I’ve been playing a bit of Star Wars Battlefront on the EA Access trial on Xbox One. My favourite thing so far? The death animations. When you get a kill, the enemy soldier falls over in a shower of sparks with a melodramatic “aaargh!” – just like an overenthusiastic extra taking a tumble in the movies, making the most of their three seconds of fame.
It’s another very authentic touch in a game that is, overall, an adoring tribute to the original trilogy of films and their battered late-70s, early-80s look. (It even uses the famous Wilhelm scream.) But it’s significant in another way, too. It just doesn’t feel very violent. There’s no popped head, no splash of blood, of course – but there isn’t even as much as an impact animation to send them reeling, or a blown-off piece of armour. The blaster fire sort of splashes off them and they crumple to the floor.
DICE’s animators exercised some self-control here. It would have been easy for them to add elements the practical stunts and painted SFX of the films couldn’t achieve, in order to make the combat more visceral, more physically convincing – even staying within the bounds of what would be acceptable to the licensor, Disney, and its audience of kids.
They also took a risk. Fast-paced action games like Battlefront, even those that aren’t explicit in their violence, can live or die on delivering that sense of impact with each blow – the bullet, arrow, sword, bolt or whatever hitting home and giving the player that jolt of Pavlovian satisfaction. Even a game as family-friendly as Nintendo’s Splatoon has your opponents explode with a gratifying splat.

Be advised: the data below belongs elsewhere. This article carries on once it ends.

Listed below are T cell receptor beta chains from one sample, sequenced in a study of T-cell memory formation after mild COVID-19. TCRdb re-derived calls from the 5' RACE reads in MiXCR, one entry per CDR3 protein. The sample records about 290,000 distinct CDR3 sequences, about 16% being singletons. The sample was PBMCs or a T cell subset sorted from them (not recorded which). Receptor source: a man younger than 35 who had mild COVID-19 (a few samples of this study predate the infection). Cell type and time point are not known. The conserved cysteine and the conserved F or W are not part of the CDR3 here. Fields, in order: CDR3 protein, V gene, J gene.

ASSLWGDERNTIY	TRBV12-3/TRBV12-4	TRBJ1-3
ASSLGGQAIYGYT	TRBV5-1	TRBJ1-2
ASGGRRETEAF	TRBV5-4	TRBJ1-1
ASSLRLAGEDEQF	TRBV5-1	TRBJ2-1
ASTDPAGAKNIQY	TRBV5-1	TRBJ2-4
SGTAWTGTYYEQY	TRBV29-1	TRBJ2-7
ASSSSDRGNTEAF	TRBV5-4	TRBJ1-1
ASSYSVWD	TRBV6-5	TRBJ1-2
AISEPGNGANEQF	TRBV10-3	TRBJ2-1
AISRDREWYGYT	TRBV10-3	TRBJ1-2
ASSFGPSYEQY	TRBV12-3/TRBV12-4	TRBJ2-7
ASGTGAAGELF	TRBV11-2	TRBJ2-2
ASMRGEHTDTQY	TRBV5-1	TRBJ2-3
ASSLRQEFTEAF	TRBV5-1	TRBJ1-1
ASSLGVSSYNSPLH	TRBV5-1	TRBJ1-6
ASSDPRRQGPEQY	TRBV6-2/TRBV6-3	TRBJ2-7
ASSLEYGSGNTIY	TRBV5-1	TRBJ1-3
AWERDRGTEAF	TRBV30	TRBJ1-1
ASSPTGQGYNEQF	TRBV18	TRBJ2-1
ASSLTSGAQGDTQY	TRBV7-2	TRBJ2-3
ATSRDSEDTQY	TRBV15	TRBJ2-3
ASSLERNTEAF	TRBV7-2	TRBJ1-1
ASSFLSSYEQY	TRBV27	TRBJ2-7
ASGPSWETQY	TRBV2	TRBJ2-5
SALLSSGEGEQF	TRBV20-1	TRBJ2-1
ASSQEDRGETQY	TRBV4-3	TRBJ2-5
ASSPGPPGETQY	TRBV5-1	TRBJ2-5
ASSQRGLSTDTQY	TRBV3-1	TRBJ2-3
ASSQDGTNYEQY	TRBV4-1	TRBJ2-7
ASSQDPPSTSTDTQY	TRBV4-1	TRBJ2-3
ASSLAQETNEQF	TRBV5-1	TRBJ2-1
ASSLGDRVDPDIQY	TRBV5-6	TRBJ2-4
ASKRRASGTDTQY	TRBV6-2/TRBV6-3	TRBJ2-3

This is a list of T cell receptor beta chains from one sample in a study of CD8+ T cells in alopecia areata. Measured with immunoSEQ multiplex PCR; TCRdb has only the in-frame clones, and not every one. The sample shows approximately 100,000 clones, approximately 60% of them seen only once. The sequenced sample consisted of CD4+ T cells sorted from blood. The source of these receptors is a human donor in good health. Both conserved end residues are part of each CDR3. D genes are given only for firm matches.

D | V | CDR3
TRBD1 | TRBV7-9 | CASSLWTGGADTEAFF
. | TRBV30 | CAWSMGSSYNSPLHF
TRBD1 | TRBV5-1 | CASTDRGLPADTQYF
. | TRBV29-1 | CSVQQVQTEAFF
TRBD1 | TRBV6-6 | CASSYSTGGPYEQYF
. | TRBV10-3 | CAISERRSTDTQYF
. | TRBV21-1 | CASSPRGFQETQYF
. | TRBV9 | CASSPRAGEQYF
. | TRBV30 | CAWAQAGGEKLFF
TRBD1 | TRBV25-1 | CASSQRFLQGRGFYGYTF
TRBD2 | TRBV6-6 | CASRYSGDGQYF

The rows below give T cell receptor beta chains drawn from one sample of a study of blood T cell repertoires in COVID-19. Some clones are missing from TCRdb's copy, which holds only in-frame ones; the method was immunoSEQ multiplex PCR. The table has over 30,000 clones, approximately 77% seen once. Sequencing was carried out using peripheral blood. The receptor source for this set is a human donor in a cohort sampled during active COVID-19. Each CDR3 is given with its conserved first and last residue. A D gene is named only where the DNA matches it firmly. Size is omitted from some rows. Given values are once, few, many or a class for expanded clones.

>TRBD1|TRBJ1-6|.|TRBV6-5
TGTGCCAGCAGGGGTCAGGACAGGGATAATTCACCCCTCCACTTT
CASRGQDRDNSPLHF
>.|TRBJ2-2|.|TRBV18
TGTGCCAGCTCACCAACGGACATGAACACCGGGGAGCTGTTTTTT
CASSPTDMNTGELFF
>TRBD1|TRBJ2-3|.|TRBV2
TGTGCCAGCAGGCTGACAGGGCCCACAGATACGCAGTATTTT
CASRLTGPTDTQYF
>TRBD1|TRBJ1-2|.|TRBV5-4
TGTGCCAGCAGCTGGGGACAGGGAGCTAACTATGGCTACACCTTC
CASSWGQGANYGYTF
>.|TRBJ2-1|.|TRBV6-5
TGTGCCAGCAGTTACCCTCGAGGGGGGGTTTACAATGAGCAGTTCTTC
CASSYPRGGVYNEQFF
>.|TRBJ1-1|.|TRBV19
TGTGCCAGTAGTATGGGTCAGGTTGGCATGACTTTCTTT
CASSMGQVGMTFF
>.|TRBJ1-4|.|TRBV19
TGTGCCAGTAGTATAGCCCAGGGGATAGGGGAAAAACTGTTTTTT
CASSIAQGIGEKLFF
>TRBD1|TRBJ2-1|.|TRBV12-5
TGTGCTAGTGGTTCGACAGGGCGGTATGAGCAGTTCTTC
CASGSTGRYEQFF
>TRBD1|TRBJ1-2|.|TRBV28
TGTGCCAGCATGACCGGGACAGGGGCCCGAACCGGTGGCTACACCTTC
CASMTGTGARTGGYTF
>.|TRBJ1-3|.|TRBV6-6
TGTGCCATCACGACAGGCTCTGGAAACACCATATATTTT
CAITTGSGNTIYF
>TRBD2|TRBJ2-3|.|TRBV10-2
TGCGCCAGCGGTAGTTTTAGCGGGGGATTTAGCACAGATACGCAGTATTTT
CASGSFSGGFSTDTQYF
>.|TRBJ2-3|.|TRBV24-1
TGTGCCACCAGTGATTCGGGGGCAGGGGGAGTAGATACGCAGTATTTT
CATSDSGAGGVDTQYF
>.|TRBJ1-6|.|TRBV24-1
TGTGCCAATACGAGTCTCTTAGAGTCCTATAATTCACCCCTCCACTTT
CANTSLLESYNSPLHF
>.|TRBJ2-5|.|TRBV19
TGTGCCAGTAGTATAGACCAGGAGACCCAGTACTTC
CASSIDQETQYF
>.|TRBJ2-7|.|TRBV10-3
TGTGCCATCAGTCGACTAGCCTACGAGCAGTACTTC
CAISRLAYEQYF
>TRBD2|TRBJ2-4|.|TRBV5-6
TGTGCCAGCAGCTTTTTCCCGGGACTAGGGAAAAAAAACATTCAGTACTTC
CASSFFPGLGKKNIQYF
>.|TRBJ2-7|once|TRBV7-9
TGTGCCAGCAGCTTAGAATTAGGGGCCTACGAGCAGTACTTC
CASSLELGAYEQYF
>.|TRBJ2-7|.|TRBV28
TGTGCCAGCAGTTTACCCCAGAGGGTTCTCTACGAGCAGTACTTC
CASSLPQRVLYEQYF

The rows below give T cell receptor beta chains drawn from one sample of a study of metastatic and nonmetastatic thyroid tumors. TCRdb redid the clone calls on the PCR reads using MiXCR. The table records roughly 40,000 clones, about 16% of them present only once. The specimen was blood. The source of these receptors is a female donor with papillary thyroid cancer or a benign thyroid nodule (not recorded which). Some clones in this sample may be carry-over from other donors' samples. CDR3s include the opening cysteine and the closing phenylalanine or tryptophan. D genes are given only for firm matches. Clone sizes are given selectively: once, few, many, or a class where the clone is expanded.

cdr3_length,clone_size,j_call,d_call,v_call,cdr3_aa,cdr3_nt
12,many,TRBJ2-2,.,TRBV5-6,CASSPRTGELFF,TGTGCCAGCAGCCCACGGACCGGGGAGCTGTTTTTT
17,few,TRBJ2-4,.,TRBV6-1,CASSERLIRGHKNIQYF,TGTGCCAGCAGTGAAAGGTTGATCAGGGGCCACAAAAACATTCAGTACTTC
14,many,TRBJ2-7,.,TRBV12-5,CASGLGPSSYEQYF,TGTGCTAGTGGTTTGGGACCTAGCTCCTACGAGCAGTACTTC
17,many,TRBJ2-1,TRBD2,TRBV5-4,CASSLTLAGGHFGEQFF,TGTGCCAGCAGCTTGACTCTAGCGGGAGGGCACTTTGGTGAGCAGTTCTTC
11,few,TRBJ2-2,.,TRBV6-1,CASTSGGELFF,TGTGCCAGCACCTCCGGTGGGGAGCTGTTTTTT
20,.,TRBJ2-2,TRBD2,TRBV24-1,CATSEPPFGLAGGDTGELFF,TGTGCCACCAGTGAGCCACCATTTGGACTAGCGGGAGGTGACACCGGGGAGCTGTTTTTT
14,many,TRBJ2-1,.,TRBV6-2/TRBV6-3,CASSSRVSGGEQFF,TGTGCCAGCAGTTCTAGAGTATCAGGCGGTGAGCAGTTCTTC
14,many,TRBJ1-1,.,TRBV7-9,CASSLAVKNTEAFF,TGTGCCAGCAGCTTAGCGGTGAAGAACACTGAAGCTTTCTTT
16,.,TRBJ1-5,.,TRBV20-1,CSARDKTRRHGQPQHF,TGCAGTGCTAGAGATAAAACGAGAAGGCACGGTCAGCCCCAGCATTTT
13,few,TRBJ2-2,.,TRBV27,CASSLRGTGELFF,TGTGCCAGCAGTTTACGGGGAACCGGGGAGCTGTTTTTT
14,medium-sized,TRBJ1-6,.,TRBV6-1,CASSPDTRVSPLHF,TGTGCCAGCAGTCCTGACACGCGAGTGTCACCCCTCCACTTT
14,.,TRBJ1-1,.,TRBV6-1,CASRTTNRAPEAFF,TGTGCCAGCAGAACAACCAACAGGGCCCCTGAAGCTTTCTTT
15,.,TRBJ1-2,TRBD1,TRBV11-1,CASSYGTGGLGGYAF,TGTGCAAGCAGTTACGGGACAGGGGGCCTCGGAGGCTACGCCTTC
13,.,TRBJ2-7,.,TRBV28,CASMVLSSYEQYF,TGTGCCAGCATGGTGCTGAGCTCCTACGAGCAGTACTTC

Battlefront’s total aesthetic dedication to the movies – including their imperfections – steers it away from that. But it takes it somewhere else. The game’s lavish marketing campaign rests on the idea that it’s transporting you inside the Star Wars universe, but perhaps it would be just as accurate – and in a way, just as exciting – to say that it’s transporting you onto the set of the film. Or, even better, it’s taking you inside the head of a kid: running around the woods pretending they’re Endor, holding a twig shaped like a blaster, playing the ultimate Star Wars war game in their mind’s eye, taking a tumble with a melodramatic “aaargh” when they go down. For the likes of me, it’s nostalgic; for the kids of today, it’s a dream come true.
It’s a far cry from the gritty brutality presented by most other multiplayer war games, including DICE’s own Battlefield. So let’s hear it for those death animations. They remember one of the most important yet most readily forgotten elements of the Star Wars experience: innocence.